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Stoneheart (Stoneheart Trilogy #1)

3.63  ·  Rating Details ·  6,339 Ratings  ·  507 Reviews
A city has many lives and layers. London has more than most. Not all the layers are underground, and not all the lives belong to the living. Twelve-year-old George Chapman is about to find this out the hard way. When, in a tiny act of rebellion, George breaks the head from a stone dragon outside the Natural History Museum, he awakes an ancient power. This power has been do ...more
Paperback, 450 pages
Published April 15th 2008 by Hyperion Book CH (first published August 2nd 2006)
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Théa Just incase anyone else gets confused by this (I did) Stephen Fry narrates the British version of the Harry Potter audio books and Jim Dale the…moreJust incase anyone else gets confused by this (I did) Stephen Fry narrates the British version of the Harry Potter audio books and Jim Dale the American one. (less)

Community Reviews

(showing 1-30)
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Stoneheart is one of those more unusual fantasies and as a work of fiction goes to show that children's literature does not need to be insipid or uninspiring. There is a kind of supremacy that I sense in literature that suggests that the only truly great literature is that which targets an 'adult' audience. In other words that literature which is dark, gritty, grim and full of blood and gore - issues that children are far too innocent to deal with.

The problem I note here is that many people see
Jan 11, 2011 Ithlilian rated it liked it  ·  review of another edition
Shelves: young-adult
This book seems to have fallen into the same pattern that many other YA books fall into. The first book is one long chase scene with little actual information being presented. The Alchemyst and Percy Jackson are two other examples. While I didn't mind the breakneck pace in those books, I did mind it here. Percy finds out who and what he is, and so do the twins in The Alchemyst, the characters in this book have very little idea of what is going on other than some statues and good and some are bad ...more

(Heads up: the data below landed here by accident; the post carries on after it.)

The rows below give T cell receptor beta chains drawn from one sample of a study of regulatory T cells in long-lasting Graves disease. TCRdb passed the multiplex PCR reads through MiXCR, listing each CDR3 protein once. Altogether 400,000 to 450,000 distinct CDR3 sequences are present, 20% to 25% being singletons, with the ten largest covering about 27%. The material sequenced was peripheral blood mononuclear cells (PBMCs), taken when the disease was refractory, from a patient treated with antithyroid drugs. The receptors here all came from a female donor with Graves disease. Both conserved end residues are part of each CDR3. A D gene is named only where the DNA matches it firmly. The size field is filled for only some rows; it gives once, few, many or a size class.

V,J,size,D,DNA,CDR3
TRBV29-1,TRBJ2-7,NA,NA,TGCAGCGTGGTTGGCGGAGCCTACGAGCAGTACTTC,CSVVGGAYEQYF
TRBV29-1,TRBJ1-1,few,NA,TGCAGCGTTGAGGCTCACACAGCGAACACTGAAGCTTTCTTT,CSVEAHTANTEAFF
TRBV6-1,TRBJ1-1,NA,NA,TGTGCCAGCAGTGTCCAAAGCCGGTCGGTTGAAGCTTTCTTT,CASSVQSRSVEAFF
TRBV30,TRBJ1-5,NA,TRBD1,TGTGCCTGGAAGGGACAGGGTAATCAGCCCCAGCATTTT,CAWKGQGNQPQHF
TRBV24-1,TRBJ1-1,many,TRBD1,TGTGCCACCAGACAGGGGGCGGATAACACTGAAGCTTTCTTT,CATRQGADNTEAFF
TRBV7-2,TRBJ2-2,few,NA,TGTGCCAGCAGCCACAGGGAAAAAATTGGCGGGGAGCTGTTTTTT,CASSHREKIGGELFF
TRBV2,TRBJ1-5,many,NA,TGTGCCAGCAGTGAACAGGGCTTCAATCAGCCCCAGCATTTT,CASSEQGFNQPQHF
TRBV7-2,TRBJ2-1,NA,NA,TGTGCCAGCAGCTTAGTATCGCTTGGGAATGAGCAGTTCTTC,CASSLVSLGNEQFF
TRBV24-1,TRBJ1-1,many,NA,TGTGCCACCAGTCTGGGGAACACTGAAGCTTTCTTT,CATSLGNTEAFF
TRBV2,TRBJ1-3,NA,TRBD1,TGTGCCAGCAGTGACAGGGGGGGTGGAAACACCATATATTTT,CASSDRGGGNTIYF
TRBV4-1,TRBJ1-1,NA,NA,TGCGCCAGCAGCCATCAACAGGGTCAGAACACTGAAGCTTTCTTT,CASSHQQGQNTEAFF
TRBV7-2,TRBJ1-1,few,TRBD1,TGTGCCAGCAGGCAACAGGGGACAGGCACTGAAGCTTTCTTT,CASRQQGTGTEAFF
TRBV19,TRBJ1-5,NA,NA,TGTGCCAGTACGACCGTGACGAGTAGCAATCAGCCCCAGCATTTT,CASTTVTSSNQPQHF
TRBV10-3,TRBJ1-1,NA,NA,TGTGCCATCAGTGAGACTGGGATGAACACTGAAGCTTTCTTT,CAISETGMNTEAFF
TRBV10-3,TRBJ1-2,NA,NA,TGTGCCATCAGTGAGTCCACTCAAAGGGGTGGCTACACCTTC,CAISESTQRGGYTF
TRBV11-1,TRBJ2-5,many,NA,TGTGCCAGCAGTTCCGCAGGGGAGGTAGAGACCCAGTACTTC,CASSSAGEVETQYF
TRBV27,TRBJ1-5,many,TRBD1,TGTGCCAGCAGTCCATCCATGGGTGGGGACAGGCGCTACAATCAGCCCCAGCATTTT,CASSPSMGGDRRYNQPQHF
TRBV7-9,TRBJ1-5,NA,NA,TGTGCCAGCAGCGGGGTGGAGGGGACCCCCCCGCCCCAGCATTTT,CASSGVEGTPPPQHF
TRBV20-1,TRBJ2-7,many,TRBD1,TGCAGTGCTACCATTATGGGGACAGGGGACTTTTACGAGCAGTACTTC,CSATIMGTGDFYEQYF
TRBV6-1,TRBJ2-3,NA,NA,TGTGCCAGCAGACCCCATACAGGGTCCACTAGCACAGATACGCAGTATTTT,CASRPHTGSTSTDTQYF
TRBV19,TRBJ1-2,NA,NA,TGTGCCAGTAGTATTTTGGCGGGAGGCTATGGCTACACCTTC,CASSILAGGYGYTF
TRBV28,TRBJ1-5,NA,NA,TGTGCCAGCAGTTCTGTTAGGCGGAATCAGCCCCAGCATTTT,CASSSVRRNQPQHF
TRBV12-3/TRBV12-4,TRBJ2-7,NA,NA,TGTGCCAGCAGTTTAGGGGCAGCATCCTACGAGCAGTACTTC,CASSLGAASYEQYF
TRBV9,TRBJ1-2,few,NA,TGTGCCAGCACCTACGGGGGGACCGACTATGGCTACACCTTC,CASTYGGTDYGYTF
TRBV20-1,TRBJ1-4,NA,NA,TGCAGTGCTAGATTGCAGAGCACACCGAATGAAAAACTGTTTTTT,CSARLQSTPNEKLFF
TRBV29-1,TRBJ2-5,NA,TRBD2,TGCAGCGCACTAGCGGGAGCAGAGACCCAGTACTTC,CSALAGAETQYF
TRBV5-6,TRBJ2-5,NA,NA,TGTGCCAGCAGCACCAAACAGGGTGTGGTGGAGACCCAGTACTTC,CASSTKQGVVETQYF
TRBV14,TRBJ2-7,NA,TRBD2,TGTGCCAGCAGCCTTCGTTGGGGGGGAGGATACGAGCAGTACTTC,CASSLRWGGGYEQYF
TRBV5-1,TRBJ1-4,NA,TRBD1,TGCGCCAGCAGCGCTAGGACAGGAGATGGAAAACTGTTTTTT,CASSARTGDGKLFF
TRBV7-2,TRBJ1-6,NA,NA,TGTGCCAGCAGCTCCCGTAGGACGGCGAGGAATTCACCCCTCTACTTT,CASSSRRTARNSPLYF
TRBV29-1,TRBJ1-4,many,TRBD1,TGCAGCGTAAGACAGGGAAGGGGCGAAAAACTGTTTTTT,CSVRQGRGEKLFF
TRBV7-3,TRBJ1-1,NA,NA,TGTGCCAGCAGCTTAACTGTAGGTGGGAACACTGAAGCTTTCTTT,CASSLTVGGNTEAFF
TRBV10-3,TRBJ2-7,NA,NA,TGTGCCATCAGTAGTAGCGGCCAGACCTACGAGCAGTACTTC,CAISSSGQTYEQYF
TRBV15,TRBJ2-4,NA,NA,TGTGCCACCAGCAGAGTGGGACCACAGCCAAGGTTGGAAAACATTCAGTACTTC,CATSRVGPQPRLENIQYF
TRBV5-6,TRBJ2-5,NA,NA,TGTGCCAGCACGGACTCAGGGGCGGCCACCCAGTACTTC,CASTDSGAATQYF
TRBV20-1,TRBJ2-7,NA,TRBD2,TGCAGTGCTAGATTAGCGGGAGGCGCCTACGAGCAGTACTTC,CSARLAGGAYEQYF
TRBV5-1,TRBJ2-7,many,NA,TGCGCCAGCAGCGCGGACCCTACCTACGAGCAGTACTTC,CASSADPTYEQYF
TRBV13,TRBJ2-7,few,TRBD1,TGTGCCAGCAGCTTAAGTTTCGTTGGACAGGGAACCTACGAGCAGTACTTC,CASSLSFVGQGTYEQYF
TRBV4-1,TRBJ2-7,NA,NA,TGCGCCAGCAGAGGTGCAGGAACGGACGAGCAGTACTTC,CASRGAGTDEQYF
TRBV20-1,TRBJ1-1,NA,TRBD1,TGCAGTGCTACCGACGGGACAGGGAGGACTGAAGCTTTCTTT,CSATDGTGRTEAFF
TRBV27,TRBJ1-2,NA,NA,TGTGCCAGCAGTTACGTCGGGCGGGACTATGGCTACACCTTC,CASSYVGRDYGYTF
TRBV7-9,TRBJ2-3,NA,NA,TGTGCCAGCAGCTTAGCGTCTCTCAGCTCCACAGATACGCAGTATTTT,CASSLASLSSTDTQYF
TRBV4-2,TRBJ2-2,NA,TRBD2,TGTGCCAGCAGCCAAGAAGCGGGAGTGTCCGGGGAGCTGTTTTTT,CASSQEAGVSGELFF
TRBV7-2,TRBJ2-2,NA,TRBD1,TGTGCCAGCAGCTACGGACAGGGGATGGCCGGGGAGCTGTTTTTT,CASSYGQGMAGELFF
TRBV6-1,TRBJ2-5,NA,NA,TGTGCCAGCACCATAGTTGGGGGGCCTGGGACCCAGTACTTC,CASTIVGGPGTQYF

Jul 09, 2008 Heidi rated it really liked it  ·  review of another edition
Shelves: fantasy
I love the idea of the statues of London coming to "life" and enjoyed the transformation of George.The characters, human and otherwise are compelling, and you don't get hard and fast answers about whose side some of these characters are on. This book can be dark and suspenseful... not recommended for children who are prone to nightmares (One of the bad guys enjoys eating children, to give one example).
Ironhand, here I come!!!
Josie McClain
Jun 09, 2009 Josie McClain rated it it was amazing  ·  review of another edition
This was a real 'page turner'! You can't wait to read what will happen next. However,it is a challenging book. For one thing it is very British. If you were going to use this with a group, it might help to prepare the students with some visuals of London. Talk with them about even though English is spoken in London there are some main differences in what we mean when we say 'biscuit' and what someone in London means by a biscuit. For instance, the main character talks about not wanting to grass ...more
from the first line I had very high expectations for this book. I was very excited to read the story, and really interested in how the author would deal with a character who seemed determined to keep the world at a distance. As I read, I waited patiently for some depth, some mystery that would finally grab my interest. Unfortunately, I found the book flat- not bad, or unbelievable or poorly written- but just ordinary. There was nothing unique about it, nothing that kept me anxiously turning page ...more
4.0 stars. Very engaging fantasy with some excellent ideas. It is always nice to come across a new idea that is well executed. Could be the beginning of a very good series.
Kat Heckenbach
Jul 08, 2015 Kat Heckenbach rated it it was amazing  ·  review of another edition
I picked up this book a couple of years ago and for some reason never got past the first few chapters. I don't remember it being bad, just not particularly sweeping me away. I gave the book to my son (who was twelvish at the time) thinking he'd enjoy it. He did, as well as the two books following. Recently, he decided to clear off his bookshelves and I decided to hold onto the series and give it another try.


I absolutely loved this book this time around. Loved the main character, G
Norah Una Sumner
This was okay.The story has a lot of potenial but everything is just so confusing in this part.It's like you're only getting information but nothing is actually solved.That's why it was very hard for me to get into story of Stoneheart.The characters,on the other hand,are interesting,I really like George and Gunner.I hope that the sequel is better.

There are three stages of reading this book:





3/3(in this case...You go,George!):


Favourite quotes:

I did have a couple of quotes I real
Jun 13, 2009 Hilarie rated it it was amazing  ·  review of another edition
Shelves: favorites
I have always loved sculptures. I can remember visiting the museum with my parents as a little girl and being truly frightened by some of the more monstrous images carved in stone, with their malicious smiles that exposed far too many teeth for my small child imagination. I think deep down I was always afraid they were going to suddenly come alive. In Stoneheart, that is exactly what happens to George Chapman, a 12 year-old English boy who expresses his frustration in the wrong way at the wrong ...more